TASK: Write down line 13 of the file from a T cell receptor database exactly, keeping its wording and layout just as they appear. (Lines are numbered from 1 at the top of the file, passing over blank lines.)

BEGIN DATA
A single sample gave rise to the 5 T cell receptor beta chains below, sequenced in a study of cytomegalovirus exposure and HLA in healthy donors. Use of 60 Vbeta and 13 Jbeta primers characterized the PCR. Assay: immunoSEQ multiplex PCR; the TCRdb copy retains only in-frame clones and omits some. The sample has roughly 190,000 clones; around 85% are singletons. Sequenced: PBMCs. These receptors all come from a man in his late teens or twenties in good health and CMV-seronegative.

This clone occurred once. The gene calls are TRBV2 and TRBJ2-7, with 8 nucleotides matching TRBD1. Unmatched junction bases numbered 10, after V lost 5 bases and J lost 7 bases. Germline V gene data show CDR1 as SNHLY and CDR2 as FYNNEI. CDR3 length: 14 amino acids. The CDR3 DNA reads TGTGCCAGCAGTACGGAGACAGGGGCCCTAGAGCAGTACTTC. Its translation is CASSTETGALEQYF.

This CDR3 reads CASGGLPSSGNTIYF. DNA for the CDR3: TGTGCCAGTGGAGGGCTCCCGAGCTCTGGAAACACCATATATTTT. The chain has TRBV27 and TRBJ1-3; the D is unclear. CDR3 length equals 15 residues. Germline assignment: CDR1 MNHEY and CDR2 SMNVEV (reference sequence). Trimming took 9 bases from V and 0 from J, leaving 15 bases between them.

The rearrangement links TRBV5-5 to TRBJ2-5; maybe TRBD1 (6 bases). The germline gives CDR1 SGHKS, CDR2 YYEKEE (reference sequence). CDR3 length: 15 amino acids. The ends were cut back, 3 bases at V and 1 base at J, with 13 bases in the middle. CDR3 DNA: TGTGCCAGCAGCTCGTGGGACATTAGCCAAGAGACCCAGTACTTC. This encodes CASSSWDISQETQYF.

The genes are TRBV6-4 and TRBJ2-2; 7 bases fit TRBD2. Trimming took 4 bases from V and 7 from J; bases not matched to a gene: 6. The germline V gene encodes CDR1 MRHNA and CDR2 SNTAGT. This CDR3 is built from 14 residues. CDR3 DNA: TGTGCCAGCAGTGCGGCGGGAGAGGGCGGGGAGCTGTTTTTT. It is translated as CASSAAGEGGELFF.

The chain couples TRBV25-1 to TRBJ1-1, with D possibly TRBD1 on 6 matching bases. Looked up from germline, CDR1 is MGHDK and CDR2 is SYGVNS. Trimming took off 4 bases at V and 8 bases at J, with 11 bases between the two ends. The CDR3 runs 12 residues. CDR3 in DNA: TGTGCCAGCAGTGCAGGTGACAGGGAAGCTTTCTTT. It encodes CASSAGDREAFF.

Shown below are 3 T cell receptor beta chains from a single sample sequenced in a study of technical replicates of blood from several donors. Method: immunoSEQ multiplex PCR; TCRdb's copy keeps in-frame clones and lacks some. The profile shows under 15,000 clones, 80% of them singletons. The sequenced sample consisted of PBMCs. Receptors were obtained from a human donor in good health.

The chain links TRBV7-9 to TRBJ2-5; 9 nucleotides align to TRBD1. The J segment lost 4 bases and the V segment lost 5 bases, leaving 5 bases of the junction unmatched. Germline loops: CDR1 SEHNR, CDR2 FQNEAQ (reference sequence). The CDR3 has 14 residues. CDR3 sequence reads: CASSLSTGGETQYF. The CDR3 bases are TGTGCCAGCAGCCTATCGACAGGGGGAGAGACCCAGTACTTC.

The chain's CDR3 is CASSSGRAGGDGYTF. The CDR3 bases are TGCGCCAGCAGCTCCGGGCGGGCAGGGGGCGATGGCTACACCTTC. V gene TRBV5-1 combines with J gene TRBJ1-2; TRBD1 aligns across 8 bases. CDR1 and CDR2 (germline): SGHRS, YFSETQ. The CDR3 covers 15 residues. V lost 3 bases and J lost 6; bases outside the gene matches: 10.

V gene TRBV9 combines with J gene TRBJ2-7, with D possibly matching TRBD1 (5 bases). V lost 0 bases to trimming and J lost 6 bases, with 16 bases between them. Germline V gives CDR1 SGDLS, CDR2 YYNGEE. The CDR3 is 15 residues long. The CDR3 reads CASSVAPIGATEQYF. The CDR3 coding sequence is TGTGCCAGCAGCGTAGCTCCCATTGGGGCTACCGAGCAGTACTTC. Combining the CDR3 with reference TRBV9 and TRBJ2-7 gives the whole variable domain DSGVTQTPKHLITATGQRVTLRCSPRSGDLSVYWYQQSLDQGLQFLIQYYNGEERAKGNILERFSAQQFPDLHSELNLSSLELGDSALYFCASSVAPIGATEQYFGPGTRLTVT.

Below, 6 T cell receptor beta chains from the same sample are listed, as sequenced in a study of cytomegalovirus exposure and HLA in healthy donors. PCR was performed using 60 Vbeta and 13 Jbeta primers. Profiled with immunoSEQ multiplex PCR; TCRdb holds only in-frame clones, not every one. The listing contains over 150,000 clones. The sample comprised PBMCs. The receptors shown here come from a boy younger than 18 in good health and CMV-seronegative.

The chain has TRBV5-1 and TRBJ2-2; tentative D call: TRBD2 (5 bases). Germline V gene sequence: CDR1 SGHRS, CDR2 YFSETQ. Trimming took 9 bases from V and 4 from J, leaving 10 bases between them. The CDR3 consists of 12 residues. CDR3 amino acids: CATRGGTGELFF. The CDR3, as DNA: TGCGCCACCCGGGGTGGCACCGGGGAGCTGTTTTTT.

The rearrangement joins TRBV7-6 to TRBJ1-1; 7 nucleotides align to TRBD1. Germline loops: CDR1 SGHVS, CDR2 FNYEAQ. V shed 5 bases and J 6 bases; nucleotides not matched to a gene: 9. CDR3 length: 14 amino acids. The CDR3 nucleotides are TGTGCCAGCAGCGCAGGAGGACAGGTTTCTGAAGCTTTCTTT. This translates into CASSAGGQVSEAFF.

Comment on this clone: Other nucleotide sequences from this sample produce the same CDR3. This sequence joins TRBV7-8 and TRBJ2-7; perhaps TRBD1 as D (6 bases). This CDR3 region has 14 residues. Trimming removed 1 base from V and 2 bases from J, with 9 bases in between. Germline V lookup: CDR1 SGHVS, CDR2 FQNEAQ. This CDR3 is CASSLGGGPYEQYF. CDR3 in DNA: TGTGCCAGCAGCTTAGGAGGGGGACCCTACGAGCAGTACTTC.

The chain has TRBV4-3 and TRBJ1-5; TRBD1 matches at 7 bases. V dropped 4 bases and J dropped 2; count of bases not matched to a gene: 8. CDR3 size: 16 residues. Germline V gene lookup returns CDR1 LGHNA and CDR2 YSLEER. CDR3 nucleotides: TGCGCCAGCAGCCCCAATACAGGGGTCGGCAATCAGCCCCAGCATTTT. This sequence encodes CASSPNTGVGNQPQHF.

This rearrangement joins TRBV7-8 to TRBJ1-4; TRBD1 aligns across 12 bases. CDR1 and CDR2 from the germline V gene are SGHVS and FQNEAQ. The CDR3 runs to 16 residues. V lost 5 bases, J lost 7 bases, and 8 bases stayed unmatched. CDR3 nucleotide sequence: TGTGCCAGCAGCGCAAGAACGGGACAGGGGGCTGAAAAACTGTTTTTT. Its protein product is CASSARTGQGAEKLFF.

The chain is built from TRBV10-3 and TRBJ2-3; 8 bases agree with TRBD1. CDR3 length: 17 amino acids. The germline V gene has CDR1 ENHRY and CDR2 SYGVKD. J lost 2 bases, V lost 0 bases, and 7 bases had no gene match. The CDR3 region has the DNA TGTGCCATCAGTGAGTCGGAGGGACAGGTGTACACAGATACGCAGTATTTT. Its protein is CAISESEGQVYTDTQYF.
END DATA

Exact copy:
The rearrangement joins TRBV7-6 to TRBJ1-1; 7 nucleotides align to TRBD1. Germline loops: CDR1 SGHVS, CDR2 FNYEAQ. V shed 5 bases and J 6 bases; nucleotides not matched to a gene: 9. CDR3 length: 14 amino acids. The CDR3 nucleotides are TGTGCCAGCAGCGCAGGAGGACAGGTTTCTGAAGCTTTCTTT. This translates into CASSAGGQVSEAFF.